Before you start sending people your resume or hoping that they like your LinkedIn profile and want to connect, STOP and review your marketing materials to make sure they I.M.P.R.E.S.S.
What do I mean by impress? I mean will you stand out in their mind, will you have made an impression, not just a good impression but a lasting impression.
After working with hundreds of executives and individuals at various stages in their career, I wanted to share some very specific thoughts around what your network and specifically executive recruiters are looking for when it comes to you.
My clients know that I like structure and frameworks. It makes solving challenges and explaining concepts easier. I developed a framework to assess your story and ensure you are incorporating the key ingredients to make your story stick.
1. Do you showcase your Impact (I)?
Whether you are in business development, a student looking for their first job, or transitioning into a new role – you have to be able to articulate your impact. It is critical to understand where a client or organization was at before they engaged you, and then up until this point, or when you left, what difference did you make?
Impact is about knowing how you improved things, launched products, built teams, etc. Be clear on your impact.
2. Is your Impact backed up by Metrics (M)?
The next critical part is showing your Impact. Do you have metrics or at least the ability to describe how things were different because you were there. What is it that you can put in your LinkedIn profile or resume to showcase this? If you do not have metrics, you will be hard to market. Most of the profiles and resumes I review and work on are missing this piece, and it is one of the most important pieces.
3. What is your Proximity (P) to the CEO or the customer?
When I talk about proximity it is really about providing orientation on where you sit in an organization. Do you report into the C-suite? Have you presented to the Board? Are you in the C-suite? Do you work with internal and external partners – so you have high touch interpersonal skills because you can play nice with multiple groups?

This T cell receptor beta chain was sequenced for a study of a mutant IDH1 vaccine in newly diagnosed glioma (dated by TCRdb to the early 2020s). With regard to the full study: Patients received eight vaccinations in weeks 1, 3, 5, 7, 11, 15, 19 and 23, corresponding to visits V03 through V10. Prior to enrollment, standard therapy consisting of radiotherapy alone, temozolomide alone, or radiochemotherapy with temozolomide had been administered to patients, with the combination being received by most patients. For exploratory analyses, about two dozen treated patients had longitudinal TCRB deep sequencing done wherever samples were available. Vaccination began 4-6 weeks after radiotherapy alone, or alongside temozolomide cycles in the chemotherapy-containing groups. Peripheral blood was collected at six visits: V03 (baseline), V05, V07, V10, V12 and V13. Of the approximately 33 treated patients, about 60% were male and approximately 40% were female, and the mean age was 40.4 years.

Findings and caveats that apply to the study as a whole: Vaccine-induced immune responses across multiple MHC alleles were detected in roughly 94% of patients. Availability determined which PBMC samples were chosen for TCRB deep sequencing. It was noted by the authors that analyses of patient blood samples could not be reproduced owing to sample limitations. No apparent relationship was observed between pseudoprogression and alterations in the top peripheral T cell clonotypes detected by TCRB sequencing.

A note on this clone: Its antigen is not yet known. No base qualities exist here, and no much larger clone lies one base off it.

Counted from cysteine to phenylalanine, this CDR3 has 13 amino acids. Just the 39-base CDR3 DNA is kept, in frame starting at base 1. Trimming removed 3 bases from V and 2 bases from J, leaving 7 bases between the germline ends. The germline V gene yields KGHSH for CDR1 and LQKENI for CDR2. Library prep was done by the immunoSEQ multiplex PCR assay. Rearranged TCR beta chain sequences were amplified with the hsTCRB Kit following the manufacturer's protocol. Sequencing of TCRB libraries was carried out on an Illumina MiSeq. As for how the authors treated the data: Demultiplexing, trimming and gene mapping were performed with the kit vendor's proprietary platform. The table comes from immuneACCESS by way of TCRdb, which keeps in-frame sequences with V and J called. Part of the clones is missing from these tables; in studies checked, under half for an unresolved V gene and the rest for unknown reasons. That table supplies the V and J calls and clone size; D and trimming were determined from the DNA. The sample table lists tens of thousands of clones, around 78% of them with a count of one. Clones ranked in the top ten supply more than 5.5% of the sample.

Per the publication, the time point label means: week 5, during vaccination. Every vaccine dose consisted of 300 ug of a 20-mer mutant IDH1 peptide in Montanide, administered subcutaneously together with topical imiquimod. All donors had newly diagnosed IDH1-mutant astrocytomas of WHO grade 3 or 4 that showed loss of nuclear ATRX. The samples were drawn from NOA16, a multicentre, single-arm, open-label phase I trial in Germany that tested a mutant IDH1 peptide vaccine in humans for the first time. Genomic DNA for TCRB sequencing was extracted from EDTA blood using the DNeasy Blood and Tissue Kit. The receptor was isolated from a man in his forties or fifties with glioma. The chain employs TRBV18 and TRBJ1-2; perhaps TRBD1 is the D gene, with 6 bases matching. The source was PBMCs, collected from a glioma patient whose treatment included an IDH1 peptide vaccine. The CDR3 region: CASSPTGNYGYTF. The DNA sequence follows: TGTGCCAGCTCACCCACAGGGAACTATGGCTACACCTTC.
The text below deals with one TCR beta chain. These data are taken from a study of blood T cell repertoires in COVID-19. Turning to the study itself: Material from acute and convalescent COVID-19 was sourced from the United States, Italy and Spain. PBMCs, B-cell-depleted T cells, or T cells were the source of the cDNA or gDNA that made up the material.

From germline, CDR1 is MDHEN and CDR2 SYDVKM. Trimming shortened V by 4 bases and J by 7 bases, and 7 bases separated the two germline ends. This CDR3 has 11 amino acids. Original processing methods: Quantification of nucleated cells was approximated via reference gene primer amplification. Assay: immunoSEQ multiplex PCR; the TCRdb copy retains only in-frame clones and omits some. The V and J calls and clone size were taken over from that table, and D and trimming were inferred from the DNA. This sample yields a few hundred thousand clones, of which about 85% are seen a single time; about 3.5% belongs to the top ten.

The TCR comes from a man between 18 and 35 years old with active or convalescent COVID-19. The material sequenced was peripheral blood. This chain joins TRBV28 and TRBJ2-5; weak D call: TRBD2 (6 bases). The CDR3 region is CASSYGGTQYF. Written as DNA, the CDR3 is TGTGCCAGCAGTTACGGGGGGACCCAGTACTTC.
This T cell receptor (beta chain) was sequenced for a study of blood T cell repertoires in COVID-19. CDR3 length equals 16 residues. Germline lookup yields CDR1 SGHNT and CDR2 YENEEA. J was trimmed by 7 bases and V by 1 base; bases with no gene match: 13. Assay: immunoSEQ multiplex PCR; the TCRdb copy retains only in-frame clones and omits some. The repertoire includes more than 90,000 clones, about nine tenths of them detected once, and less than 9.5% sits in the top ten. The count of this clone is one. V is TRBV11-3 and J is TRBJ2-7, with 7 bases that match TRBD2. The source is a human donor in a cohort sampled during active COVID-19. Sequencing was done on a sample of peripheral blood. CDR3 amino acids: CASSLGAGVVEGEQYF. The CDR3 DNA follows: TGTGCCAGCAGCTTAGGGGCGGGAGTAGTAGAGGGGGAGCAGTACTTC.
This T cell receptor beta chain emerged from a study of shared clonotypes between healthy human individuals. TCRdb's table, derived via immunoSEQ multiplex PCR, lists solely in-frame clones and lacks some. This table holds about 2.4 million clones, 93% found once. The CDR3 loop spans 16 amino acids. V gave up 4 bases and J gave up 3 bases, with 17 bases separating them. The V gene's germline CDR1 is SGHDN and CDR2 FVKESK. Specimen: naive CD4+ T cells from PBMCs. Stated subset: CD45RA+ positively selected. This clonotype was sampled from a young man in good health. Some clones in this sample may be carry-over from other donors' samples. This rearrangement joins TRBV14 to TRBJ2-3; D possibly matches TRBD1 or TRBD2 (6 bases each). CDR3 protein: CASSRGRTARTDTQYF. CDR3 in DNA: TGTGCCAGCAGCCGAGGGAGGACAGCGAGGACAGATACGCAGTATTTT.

Think about where you sit in the organization and how you would describe your proximity.
4. What is your Role (R)?
Surprisingly, sometimes this is not clear. What is your role? No kidding what are you on the hook for and how is that aligned to your metrics and impact? Are you delivering the results you were asked to deliver and can you articulate why your role matters to the team, organization, and market?
You should be able to clearly state what you are accountable for and what you brought to the role, why you took it, and how it fits into your career arc.
5. Is your content Engaging (E)?
This sounds a bit like a “duh” statement, but people forget to write for their audience. It is not about the words you want to use, it is about the words that will be meaningful and engaging to your audience. Ask your clients and network what really resonates with them, and incorporate those descriptors. Think about the key words that matter and weave them effectively through your material.
6. Can you describe your Scope (S)?
Can you define the scope of your role effectively? Do you know what you are responsible for at the end of the day? For example, how many people are you accountable for in your organization? Be able to talk about geographic scope as well as product or market scope. If you could draw your scope on a piece of paper, what does it look like? How many teams do you interact with and is that across the enterprise or outside of the organization?
7. Can you describe the Scale (S) of your role?
As you look back over your engagements, roles, etc., how did you grow the size of your impact? This is complementary to impact in that you want to intentionally include how you “scaled” something and if your accountability grew over time. How did you help a company or client scale and grow their impact? This is a critical way to articulate your value.
Be your best self,